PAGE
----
This is documentation for Mathematica 5, which was
based on an earlier version of the Wolfram Language.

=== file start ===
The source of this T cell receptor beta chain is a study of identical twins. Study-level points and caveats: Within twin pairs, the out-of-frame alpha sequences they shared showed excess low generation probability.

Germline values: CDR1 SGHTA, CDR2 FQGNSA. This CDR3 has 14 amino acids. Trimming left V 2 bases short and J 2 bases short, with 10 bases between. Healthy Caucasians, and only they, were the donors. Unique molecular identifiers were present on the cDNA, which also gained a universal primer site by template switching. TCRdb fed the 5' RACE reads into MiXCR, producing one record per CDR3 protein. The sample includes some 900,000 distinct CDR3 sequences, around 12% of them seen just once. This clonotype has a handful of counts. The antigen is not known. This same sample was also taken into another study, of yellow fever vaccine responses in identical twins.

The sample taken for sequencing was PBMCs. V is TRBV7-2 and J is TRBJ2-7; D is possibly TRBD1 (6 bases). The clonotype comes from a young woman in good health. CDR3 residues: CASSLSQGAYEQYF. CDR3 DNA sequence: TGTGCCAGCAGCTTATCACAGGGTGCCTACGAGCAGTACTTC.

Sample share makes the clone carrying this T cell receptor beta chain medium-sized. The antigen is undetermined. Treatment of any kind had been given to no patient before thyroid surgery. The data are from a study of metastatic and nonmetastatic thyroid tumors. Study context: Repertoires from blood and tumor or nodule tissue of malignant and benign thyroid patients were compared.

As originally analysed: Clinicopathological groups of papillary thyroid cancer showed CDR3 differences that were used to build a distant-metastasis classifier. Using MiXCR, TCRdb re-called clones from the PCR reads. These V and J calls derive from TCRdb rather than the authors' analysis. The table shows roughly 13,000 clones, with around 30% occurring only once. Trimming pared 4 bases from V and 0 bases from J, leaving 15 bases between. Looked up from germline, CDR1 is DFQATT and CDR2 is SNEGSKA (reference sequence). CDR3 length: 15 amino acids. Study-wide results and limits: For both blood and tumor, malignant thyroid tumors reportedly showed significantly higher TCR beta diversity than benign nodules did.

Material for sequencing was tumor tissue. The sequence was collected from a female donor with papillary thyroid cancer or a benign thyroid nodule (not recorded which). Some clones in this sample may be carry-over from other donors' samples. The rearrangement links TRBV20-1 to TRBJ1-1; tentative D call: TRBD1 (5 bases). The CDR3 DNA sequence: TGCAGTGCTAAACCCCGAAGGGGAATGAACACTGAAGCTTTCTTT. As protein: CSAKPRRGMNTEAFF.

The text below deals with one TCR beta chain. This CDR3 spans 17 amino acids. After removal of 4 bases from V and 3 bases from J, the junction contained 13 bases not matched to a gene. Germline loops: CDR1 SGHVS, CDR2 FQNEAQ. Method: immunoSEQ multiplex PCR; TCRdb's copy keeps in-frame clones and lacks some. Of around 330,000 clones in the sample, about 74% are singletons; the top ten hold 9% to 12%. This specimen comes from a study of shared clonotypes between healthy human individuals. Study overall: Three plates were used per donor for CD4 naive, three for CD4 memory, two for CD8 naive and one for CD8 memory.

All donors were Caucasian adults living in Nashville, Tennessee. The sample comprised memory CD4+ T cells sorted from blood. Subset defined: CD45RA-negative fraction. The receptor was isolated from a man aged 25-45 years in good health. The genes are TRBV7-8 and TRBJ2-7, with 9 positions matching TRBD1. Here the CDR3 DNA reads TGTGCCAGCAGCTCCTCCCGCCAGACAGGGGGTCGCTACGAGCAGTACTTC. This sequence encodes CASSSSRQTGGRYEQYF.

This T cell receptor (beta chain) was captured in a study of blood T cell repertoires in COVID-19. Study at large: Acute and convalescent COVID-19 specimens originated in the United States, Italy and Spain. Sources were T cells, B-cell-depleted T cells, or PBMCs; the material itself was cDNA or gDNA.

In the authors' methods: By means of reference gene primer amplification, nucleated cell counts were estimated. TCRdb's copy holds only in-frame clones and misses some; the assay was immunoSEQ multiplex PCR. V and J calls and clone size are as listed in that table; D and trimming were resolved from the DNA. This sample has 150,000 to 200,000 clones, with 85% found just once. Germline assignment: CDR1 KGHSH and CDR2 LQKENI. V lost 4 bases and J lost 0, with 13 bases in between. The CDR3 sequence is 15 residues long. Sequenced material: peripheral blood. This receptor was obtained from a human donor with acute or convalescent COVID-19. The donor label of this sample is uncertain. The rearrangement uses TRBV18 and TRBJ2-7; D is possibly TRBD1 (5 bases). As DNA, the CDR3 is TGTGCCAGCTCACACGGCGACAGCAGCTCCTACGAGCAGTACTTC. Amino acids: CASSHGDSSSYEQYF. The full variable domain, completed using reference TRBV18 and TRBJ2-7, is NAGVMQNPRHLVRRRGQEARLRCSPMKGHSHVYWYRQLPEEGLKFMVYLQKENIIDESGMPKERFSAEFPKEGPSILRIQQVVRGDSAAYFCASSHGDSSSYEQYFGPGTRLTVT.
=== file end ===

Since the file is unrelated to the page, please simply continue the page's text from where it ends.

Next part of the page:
NumberTheory`FactorIntegerECM` This package implements Lenstra's Elliptic Curve method of factorization. The package is designed to find prime factors of up to about 18 digits in reasonable time (up to three hours on a workstation). This extends Mathematica's integer factoring to all numbers of 40 digits or less. The program in the package is a fairly direct implementation of the algorithm described in P. L. Montgomery's, "Speeding up the Pollard and Elliptic Curve Methods of Factorization," Mathematics of Computation 48 (1987), pages 243-264. Using FactorIntegerECM. The algorithm returns a single factor (not necessarily a prime). To obtain a complete factorization, you should use FactorIntegerECM or the built-in FactorInteger on the factor and cofactor. The algorithm is probabilistic, so there could be a large variance in running times, even for similar inputs. SeedRandom[101] is used to generate pseudorandom numbers for the algorithm, so the program will always run exactly the same on the same input. FactorIntegerECM should be used as an enhancement to the built-in functions PrimeQ and FactorInteger. The algorithm will always fail if the input is a prime. A prime number should never be given as input to FactorIntegerECM. Before using FactorIntegerECM, you should always use PrimeQ to make sure that your number is not prime. The algorithm is designed with the assumption that the number given was not factored by FactorInteger, and so its smallest prime factor is at least . The algorithm is optimized to find factors of digits or less, so it should factor most numbers of digits or less (and such numbers will probably only have two prime factors if they are hard to factor). This loads the package. In[1]:= <